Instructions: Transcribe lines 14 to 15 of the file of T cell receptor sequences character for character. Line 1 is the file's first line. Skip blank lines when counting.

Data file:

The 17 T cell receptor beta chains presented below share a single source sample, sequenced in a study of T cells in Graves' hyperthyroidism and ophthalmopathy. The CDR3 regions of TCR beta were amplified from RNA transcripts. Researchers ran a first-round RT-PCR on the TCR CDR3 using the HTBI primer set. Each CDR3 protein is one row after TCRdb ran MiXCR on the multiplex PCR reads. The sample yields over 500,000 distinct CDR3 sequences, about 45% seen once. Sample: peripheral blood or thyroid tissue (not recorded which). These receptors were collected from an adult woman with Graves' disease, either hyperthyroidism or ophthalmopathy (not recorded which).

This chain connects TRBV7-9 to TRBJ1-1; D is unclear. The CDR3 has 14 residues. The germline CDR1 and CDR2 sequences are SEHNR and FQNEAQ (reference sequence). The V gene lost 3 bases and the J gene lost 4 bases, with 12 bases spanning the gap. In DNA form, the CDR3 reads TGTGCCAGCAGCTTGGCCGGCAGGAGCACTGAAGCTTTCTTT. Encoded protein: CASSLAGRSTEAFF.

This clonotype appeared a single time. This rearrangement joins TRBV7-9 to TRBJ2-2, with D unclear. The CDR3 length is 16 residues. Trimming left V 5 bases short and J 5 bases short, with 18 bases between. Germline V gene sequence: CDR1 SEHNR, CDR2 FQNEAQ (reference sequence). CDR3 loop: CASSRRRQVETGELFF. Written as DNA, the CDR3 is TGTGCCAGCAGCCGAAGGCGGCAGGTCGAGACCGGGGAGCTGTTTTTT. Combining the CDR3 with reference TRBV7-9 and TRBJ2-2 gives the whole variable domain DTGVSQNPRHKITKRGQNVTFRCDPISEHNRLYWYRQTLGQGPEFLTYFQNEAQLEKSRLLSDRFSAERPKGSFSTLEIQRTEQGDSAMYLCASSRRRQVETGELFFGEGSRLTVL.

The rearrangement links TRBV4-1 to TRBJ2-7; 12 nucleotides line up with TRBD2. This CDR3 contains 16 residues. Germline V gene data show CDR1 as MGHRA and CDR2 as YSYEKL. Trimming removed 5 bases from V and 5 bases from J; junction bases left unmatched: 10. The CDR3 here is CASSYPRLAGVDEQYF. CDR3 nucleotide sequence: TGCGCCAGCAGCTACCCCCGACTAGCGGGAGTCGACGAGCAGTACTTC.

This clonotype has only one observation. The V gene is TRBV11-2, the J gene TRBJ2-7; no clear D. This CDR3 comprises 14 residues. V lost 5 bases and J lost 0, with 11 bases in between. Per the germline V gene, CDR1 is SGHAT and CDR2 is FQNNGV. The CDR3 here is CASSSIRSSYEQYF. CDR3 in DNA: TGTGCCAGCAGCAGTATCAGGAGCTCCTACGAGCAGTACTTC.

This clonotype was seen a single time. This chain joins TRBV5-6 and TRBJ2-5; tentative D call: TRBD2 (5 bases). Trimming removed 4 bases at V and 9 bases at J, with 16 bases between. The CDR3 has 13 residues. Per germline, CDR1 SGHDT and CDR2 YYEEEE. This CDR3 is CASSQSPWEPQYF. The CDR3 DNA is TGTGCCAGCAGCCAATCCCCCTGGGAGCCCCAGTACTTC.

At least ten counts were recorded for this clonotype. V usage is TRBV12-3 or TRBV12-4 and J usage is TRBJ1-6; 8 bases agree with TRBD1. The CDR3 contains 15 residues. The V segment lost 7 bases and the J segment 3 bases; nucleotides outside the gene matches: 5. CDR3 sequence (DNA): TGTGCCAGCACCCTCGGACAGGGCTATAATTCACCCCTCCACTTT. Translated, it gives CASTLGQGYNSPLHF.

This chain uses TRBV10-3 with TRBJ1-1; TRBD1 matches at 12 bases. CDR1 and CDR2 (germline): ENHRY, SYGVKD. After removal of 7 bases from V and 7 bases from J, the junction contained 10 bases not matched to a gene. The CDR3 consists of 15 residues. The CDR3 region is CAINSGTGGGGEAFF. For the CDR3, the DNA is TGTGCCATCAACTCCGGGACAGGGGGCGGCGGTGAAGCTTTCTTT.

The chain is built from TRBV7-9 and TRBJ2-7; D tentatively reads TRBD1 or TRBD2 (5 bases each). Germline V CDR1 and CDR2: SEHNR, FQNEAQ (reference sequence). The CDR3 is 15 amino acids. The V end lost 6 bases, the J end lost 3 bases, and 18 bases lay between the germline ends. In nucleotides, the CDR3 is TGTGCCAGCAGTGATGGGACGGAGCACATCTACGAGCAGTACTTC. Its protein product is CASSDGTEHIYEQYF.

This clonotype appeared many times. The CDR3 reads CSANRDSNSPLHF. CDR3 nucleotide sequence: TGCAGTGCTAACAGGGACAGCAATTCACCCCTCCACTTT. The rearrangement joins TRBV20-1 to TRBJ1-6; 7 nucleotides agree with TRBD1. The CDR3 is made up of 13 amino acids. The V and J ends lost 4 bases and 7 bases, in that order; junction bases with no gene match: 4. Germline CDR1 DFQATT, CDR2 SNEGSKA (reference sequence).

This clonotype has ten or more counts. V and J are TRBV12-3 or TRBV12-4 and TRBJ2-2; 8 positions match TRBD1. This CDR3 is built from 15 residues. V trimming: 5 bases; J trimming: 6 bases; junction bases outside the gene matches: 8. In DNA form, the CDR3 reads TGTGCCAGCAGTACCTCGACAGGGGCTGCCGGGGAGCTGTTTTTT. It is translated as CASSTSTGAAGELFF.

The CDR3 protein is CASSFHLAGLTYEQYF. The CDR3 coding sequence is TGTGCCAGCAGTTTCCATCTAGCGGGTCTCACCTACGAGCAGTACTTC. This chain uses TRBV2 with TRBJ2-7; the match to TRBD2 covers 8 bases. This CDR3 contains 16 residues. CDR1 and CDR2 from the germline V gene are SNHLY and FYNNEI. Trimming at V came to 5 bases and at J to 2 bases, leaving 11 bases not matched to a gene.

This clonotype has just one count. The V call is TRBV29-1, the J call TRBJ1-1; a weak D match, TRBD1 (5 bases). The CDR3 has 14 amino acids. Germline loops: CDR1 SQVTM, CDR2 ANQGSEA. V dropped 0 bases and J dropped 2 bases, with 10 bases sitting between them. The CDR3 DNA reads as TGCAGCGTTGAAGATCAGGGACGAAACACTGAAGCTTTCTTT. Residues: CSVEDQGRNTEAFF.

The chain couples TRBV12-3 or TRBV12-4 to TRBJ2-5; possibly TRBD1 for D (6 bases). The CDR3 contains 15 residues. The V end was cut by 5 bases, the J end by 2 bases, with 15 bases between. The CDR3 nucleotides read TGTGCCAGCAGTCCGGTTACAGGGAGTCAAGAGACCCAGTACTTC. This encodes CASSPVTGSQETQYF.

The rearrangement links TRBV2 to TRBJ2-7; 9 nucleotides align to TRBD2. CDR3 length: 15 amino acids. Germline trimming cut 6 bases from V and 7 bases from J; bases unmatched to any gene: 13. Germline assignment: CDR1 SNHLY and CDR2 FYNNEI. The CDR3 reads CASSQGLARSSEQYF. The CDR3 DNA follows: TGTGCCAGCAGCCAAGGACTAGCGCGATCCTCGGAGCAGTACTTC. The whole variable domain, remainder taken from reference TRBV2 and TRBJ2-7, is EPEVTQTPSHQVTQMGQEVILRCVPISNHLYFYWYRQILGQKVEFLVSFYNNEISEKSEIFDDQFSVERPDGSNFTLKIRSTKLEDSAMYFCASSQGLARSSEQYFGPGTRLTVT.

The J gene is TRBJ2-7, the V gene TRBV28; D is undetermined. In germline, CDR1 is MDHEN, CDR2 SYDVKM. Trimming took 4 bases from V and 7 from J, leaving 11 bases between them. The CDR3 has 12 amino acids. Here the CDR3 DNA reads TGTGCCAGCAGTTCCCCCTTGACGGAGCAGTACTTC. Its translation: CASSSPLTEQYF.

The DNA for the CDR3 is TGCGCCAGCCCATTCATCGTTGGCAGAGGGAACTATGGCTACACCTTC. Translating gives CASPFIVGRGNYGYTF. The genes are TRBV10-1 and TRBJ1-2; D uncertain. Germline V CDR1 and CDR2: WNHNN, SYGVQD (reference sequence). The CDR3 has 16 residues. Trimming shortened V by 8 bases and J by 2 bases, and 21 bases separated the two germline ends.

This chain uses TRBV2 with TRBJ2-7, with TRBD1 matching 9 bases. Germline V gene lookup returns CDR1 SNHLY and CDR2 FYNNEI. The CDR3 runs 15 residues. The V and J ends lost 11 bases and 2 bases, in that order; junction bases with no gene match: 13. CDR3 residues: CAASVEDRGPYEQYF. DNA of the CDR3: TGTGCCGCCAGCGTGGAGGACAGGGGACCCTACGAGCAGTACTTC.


The chain couples TRBV12-3 or TRBV12-4 to TRBJ2-5; possibly TRBD1 for D (6 bases). The CDR3 contains 15 residues. The V end was cut by 5 bases, the J end by 2 bases, with 15 bases between. The CDR3 nucleotides read TGTGCCAGCAGTCCGGTTACAGGGAGTCAAGAGACCCAGTACTTC. This encodes CASSPVTGSQETQYF.

The rearrangement links TRBV2 to TRBJ2-7; 9 nucleotides align to TRBD2. CDR3 length: 15 amino acids. Germline trimming cut 6 bases from V and 7 bases from J; bases unmatched to any gene: 13. Germline assignment: CDR1 SNHLY and CDR2 FYNNEI. The CDR3 reads CASSQGLARSSEQYF. The CDR3 DNA follows: TGTGCCAGCAGCCAAGGACTAGCGCGATCCTCGGAGCAGTACTTC. The whole variable domain, remainder taken from reference TRBV2 and TRBJ2-7, is EPEVTQTPSHQVTQMGQEVILRCVPISNHLYFYWYRQILGQKVEFLVSFYNNEISEKSEIFDDQFSVERPDGSNFTLKIRSTKLEDSAMYFCASSQGLARSSEQYFGPGTRLTVT.